Blue is (still) the colour…
Paignton Zoo keepers have bred a species of blue frog for the first time. And it’s a success that the charity’s founder would have approved of whole-heartedly.
The blue poison dart frog (Dendrobates tinctorius azureus) is usually found in the forests of southern Suriname and northern Brazil, but can now be seen in Paignton Zoo’s Reptile Nursery.
The man who founded Paignton Zoo nearly a century ago, eccentric millionaire Herbert Whitley, was obsessed with the colour blue. Zoo spokesperson Phil Knowling explains: “He wanted to breed the colour blue into dogs and pigeons because it was rare and special – he also cultivated several plant species with blue flowers.
“This is a little different, but we do know that the colour blue is tricky for animals. Plants can produce blue pigments, but most animal cannot – the reason for this is not really understood.”
The blue poison dart frog is a small amphibian with a big attitude. Its bright blue skin warns off predators. If that’s not enough, it secretes poisonous alkaloids which can paralyse or even kill an attacker. Luckily for keepers, frogs in zoos lose their toxicity because of their different diet.
Paignton Zoo is home to 31 of these frogs (and hundreds more of many other species). Looking after them is senior keeper Katy Upton: “They are a great species to engage guests – the group in Reptile Nursery looks fantastic. They are also a good species to study, as males will transport tadpoles and display parental care.”
They don’t need any special husbandry measures, though as they are larger than some dart frog species, they need more room. They can, however, be tricky to breed. Katy: “I have found that having one female with a group of males works really well, the males don’t seem to fight much over the female - they are so food orientated they just care about eating!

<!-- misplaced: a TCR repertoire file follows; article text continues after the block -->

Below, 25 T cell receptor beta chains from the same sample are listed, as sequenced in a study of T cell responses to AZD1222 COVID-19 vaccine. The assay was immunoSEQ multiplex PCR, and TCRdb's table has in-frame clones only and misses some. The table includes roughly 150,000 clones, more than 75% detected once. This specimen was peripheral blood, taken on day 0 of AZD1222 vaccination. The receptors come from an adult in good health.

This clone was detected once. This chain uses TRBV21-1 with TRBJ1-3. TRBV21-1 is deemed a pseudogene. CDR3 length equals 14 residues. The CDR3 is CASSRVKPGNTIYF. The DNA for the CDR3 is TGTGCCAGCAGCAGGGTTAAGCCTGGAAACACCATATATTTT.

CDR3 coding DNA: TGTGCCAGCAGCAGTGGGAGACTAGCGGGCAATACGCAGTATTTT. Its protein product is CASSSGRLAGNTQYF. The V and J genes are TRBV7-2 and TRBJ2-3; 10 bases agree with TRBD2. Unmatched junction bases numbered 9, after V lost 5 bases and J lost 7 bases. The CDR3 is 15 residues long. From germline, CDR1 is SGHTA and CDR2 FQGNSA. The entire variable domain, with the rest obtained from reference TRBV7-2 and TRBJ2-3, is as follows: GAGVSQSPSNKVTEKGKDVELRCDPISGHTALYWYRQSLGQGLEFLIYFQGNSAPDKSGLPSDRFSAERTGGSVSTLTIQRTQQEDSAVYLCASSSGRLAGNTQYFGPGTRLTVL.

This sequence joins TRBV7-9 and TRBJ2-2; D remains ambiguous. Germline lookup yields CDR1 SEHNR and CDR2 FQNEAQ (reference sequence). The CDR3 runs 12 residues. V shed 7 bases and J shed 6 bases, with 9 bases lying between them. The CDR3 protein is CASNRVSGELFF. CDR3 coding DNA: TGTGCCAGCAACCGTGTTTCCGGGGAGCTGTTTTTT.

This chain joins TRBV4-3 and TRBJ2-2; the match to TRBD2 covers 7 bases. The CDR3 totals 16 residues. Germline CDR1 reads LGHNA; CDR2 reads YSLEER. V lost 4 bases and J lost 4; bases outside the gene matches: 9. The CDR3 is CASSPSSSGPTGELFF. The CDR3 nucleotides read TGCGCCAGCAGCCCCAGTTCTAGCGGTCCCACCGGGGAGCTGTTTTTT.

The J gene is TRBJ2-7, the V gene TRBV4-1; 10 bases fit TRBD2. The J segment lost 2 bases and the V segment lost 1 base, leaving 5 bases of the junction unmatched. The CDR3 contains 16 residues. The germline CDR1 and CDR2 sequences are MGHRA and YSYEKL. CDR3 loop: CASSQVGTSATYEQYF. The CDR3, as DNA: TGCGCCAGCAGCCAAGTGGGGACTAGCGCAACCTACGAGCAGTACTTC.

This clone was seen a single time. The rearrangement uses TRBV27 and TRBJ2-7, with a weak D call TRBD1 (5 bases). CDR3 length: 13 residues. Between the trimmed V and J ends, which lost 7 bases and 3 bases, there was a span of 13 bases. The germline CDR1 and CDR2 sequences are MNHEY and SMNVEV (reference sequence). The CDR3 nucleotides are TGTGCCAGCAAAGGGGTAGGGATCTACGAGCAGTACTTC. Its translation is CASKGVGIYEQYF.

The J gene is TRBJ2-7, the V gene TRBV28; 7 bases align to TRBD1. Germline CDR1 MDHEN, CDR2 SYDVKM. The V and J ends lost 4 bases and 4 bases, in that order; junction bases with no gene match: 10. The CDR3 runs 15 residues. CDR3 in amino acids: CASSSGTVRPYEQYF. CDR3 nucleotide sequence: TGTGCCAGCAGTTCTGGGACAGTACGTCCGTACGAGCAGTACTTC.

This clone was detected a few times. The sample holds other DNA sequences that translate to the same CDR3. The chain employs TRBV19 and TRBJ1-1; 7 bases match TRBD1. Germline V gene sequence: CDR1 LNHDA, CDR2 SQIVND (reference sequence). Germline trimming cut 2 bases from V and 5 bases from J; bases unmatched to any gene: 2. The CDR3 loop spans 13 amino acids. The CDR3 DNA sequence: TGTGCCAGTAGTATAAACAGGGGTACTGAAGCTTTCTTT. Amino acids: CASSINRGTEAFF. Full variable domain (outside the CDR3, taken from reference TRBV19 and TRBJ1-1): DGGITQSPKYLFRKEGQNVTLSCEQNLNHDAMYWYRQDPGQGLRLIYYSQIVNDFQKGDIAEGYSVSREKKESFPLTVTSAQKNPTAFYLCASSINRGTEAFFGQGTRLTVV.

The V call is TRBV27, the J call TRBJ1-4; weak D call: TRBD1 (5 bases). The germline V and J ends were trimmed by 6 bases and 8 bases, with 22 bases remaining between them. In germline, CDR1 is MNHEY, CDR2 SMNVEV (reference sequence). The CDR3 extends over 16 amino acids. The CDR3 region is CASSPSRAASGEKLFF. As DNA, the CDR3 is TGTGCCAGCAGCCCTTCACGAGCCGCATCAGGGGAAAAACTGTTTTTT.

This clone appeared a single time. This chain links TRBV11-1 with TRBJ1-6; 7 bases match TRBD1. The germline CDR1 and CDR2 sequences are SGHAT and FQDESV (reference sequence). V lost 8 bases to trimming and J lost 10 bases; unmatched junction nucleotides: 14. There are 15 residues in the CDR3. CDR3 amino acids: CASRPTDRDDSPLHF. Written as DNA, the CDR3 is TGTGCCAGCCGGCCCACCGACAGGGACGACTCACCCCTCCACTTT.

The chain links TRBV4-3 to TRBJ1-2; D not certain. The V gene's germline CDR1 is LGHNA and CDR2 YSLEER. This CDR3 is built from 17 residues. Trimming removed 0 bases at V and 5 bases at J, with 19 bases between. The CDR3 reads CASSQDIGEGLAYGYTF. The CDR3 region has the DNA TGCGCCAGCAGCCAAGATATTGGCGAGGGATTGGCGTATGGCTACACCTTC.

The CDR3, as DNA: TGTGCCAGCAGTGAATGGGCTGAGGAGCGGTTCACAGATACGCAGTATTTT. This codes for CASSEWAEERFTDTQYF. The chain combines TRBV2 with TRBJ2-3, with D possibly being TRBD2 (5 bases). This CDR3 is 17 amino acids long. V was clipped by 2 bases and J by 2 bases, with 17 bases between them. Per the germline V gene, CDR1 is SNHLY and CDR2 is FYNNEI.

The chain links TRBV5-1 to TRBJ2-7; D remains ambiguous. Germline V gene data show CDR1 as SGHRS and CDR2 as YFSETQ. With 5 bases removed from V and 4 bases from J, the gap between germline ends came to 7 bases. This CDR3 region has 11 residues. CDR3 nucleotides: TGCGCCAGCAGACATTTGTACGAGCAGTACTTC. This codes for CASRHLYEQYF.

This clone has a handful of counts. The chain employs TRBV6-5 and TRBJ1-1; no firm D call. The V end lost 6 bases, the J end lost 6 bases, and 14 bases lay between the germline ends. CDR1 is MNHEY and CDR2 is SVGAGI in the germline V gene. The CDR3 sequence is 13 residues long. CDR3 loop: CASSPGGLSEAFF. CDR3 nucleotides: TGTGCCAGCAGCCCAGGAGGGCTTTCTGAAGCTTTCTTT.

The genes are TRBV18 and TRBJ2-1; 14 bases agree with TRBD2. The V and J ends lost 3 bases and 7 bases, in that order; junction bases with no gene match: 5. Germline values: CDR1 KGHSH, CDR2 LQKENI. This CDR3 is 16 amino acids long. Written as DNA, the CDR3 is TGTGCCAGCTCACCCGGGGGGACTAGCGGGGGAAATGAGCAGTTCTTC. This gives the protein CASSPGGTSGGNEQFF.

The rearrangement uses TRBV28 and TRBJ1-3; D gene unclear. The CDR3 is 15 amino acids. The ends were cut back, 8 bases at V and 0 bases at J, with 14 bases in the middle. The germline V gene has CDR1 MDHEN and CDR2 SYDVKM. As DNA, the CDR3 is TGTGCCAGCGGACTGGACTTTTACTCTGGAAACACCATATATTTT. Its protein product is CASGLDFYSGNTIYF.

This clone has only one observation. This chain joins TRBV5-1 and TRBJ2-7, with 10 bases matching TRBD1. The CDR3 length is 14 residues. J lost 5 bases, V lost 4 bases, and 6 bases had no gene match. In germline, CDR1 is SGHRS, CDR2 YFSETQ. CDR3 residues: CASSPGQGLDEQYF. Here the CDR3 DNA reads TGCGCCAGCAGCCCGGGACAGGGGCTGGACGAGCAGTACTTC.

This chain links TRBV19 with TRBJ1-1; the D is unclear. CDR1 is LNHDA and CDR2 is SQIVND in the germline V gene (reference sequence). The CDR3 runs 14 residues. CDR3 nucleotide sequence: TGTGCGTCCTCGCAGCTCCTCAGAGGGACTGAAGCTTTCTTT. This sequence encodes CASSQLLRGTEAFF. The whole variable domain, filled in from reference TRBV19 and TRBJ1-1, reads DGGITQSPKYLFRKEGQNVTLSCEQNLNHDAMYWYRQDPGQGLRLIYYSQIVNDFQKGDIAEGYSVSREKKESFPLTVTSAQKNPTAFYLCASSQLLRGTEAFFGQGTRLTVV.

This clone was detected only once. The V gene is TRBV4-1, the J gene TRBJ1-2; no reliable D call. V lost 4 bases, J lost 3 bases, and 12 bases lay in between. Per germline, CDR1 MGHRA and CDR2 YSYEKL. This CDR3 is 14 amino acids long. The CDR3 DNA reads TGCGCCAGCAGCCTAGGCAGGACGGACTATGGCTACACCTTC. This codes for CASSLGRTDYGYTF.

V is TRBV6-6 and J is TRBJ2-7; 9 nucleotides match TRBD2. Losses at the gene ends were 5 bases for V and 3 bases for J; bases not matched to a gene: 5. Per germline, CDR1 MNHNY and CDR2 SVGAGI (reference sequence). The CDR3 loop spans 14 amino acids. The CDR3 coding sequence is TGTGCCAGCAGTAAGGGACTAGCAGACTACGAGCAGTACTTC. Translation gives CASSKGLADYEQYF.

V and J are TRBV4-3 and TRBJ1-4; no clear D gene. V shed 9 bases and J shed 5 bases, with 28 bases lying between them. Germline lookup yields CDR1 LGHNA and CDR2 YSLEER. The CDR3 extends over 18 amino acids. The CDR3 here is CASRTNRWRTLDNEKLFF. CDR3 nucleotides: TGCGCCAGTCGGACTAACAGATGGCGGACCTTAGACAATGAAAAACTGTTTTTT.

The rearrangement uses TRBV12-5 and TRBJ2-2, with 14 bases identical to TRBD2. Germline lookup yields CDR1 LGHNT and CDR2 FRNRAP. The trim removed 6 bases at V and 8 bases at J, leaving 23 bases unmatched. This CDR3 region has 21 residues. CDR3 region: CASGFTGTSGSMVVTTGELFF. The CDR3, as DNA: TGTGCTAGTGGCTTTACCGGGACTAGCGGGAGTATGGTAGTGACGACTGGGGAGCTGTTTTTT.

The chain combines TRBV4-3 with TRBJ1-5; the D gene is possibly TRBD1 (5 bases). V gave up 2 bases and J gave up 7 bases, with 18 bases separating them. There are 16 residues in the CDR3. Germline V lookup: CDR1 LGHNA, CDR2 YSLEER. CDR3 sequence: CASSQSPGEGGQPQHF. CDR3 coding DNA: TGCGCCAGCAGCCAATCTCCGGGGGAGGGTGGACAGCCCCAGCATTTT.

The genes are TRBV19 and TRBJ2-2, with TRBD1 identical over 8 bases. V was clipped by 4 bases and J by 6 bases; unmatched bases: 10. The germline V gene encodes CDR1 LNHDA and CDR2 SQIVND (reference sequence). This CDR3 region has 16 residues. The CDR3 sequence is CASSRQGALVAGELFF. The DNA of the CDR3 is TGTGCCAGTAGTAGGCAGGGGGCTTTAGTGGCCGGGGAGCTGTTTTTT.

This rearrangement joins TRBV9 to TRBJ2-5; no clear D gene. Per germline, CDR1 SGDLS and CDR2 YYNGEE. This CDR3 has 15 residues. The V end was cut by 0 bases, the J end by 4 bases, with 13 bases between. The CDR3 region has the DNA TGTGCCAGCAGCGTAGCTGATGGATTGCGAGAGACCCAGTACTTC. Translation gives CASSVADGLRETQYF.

“We spray them with water regularly and supply a good layer of leaf litter - they tend to breed once I add in fresh leaf litter and they discover a good egg laying spot.” A fascinating fact is that the pattern of black spots and specks is unique to each frog, meaning that individual frogs can be identified.
The blue poison dart frog, unlike so many of its class, is not considered to be endangered, but Paignton Zoo has never bred it before. Also known by its local Indian name of okopipi, adults weigh no more than about 8 grams and may be three or four centimetres long at the most.
The blue poison dart frog breeds seasonally, usually in the rainy months of February and March. The males sit on a rock and call until the females track them down. The females then fight over a male.
Up to ten offspring can be produced. Eggs are laid in the male’s territory, and he takes care of them, sometimes with the help of the female. The eggs hatch after around 14 to 18 days, and the tadpoles metamorph between 10 and 12 weeks. They can live up to 6 years in the wild and about 10 years in zoos.